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Individual Highlight

Quantifying and Managing Carbon Sequestration in Longleaf Pine Ccosystems.

Photo of An 83-year-old longleaf pine stand planted by the Civilian Conservation Corps at Fort Polk in Louisiana. John R. Butnor, USDA Forest ServiceAn 83-year-old longleaf pine stand planted by the Civilian Conservation Corps at Fort Polk in Louisiana. John R. Butnor, USDA Forest ServiceSnapshot : Forests can offset greenhouse gas emissions by sequestering carbon dioxide in tree biomass, understory vegetation, forest floor litter, detritus, soils and wood products. In partnership with Auburn University and the University of Florida, Forest Service scientists are assessing soil carbon pools and above and below-ground productivity in longleaf pine stands to create modeling tools for carbon management.

Principal Investigators(s) :
Butnor, JohnJohnsen, Kurt
Research Location : Fort Benning (Columbus, GA); Fort Polk (Leesville, LA); Camp Lejeune (Jacksonville, NC).
Research Station : Southern Research Station (SRS)
Year : 2014
Highlight ID : 719

Summary

U.S. Department of Defense (DoD) bases across the Southern United States contain some of the most extensive remaining longleaf pine forests. On these bases, a major focus of DoD forest managers, is on restoration and protection of longleaf pine ecosystems for threatened and endangered species and, more recently, carbon sequestration. Together with Auburn University and the University of Florida, the Forest Service's Southern Research Station was awarded a five year grant to develop tools to explicitly quantify and manage longleaf pine forest carbon sequestration. The researchers focused on quantifying below-ground carbon pools and processes, collecting thousands of soil samples for carbon, nitrogen, black carbon (carbon stabilized by fire), texture, root biomass and root nutrient analysis as well as extensive data on tree root biomass, root decomposition and spatial distribution of roots using ground penetrating radar. Fieldwork at Fort Benning (GA), Fort Polk (LA) and Camp Lejeune (NC) was completed this summer and data is being incorporated into management models. The research revealed that longleaf pine root systems continue to store carbon long after trees are harvested due to slow decomposition rates. Furthermore, the research have found that incomplete combustion of biomass in these fire dependent ecosystems can stabilize and sequester carbon in soil for thousands of years.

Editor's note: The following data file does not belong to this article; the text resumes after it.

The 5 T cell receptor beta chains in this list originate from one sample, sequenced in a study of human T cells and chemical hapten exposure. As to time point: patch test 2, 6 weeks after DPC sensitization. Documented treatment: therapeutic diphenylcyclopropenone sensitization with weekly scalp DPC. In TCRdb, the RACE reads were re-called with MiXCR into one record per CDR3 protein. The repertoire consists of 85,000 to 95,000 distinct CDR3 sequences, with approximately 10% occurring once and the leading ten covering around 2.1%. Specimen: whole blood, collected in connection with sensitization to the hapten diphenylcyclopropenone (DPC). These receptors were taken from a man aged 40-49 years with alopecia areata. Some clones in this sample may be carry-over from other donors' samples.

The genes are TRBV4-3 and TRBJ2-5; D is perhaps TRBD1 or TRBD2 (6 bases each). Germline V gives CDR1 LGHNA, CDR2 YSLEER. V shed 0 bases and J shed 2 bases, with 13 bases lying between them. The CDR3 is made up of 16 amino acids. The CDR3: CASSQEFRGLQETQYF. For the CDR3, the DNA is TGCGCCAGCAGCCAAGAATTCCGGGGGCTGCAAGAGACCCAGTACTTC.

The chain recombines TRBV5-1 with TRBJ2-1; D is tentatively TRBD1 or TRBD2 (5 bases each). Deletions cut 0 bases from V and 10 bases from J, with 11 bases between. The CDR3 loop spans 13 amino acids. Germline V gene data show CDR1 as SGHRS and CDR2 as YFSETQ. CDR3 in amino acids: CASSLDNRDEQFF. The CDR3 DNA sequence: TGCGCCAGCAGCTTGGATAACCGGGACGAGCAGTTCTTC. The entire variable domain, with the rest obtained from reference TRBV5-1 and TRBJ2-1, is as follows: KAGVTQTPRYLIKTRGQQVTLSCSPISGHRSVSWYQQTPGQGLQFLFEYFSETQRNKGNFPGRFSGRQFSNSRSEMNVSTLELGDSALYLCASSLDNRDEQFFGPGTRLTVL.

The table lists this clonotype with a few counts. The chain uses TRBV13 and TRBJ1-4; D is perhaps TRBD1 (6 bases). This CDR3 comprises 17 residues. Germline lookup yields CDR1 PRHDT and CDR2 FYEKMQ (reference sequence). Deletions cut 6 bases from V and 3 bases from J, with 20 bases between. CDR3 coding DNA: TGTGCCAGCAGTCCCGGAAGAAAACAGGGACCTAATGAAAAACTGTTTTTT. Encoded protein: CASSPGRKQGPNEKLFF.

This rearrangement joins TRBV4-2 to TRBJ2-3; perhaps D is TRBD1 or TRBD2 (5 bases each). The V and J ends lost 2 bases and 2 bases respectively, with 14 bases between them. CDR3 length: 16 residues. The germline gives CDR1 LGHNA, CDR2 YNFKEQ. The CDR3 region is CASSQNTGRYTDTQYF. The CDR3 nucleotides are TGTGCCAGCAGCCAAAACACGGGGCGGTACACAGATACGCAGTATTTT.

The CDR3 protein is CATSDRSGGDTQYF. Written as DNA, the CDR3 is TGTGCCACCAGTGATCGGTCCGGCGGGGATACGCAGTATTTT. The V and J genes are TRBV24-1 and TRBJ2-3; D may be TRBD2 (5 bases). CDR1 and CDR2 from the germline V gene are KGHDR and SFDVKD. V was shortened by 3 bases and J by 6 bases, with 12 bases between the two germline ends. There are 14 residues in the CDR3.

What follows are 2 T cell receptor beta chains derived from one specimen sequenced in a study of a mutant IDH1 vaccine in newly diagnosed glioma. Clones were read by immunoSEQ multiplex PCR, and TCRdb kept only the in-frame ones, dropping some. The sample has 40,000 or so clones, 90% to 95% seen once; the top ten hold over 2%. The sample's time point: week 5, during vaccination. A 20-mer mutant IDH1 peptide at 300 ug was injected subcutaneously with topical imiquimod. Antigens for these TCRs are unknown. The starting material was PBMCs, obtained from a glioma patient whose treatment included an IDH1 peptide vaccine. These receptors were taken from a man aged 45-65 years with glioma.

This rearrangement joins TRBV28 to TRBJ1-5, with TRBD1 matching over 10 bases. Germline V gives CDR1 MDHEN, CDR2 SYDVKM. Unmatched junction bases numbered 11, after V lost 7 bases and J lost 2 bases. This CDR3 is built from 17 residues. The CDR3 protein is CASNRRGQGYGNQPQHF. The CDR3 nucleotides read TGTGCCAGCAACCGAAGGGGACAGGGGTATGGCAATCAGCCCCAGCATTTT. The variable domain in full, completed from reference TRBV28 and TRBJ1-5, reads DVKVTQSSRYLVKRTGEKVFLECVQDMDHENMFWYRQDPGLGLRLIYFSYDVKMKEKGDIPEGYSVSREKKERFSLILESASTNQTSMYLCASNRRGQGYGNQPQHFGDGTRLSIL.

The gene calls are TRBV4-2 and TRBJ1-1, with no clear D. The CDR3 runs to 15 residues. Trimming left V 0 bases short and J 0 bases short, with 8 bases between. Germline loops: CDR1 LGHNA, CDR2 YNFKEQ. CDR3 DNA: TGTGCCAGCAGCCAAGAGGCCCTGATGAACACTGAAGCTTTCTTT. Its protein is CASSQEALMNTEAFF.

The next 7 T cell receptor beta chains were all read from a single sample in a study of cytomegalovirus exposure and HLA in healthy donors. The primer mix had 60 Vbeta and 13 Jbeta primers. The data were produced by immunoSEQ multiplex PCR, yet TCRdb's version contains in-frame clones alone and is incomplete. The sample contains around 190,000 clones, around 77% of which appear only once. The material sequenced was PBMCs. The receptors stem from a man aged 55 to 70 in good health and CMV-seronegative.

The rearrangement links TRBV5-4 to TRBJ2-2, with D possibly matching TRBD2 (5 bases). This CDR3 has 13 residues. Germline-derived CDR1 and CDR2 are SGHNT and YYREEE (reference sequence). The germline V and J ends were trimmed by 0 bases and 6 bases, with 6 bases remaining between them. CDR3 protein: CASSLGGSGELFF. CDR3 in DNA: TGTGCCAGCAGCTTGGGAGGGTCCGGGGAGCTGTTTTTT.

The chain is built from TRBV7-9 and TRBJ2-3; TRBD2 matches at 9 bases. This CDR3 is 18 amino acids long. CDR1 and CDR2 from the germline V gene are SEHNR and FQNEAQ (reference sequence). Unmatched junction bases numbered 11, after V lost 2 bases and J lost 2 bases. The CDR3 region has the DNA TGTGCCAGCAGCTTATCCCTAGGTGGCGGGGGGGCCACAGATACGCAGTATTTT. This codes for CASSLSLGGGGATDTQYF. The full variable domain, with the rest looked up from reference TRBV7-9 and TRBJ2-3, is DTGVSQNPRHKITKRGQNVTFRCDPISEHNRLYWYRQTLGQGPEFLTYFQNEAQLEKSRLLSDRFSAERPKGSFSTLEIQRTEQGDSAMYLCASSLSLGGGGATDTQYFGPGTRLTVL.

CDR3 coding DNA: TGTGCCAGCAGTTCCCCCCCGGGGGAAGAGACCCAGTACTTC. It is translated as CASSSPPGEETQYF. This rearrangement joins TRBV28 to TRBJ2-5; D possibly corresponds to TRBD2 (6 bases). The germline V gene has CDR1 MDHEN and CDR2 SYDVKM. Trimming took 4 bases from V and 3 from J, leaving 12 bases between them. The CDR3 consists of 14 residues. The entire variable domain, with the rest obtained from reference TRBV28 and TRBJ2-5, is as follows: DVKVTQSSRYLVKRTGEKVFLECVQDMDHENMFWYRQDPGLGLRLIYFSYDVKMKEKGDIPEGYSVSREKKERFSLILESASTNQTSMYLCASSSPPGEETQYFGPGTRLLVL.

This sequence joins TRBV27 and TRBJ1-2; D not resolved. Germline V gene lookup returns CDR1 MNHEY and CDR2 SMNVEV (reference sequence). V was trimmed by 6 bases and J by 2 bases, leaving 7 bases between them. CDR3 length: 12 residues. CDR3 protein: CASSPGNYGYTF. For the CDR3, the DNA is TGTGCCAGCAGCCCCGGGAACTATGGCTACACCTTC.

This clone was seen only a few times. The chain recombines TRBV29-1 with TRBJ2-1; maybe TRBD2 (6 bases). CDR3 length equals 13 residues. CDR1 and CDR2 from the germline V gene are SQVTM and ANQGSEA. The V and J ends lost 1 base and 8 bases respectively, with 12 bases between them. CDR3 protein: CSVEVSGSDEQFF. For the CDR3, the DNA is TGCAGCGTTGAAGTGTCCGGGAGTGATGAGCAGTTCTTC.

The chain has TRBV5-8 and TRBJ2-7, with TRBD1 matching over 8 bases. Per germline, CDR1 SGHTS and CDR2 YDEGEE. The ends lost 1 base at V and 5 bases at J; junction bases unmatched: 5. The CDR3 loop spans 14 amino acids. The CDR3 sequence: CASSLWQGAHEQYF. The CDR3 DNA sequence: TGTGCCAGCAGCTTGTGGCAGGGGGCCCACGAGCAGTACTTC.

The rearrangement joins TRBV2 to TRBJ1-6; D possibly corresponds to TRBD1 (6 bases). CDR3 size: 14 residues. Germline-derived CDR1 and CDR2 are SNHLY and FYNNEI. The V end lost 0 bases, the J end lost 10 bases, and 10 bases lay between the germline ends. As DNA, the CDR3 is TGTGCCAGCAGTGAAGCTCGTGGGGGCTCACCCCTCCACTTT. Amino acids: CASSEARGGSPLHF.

Forest Service Partners

External Partners

 
  • Auburn University
  • University of Florida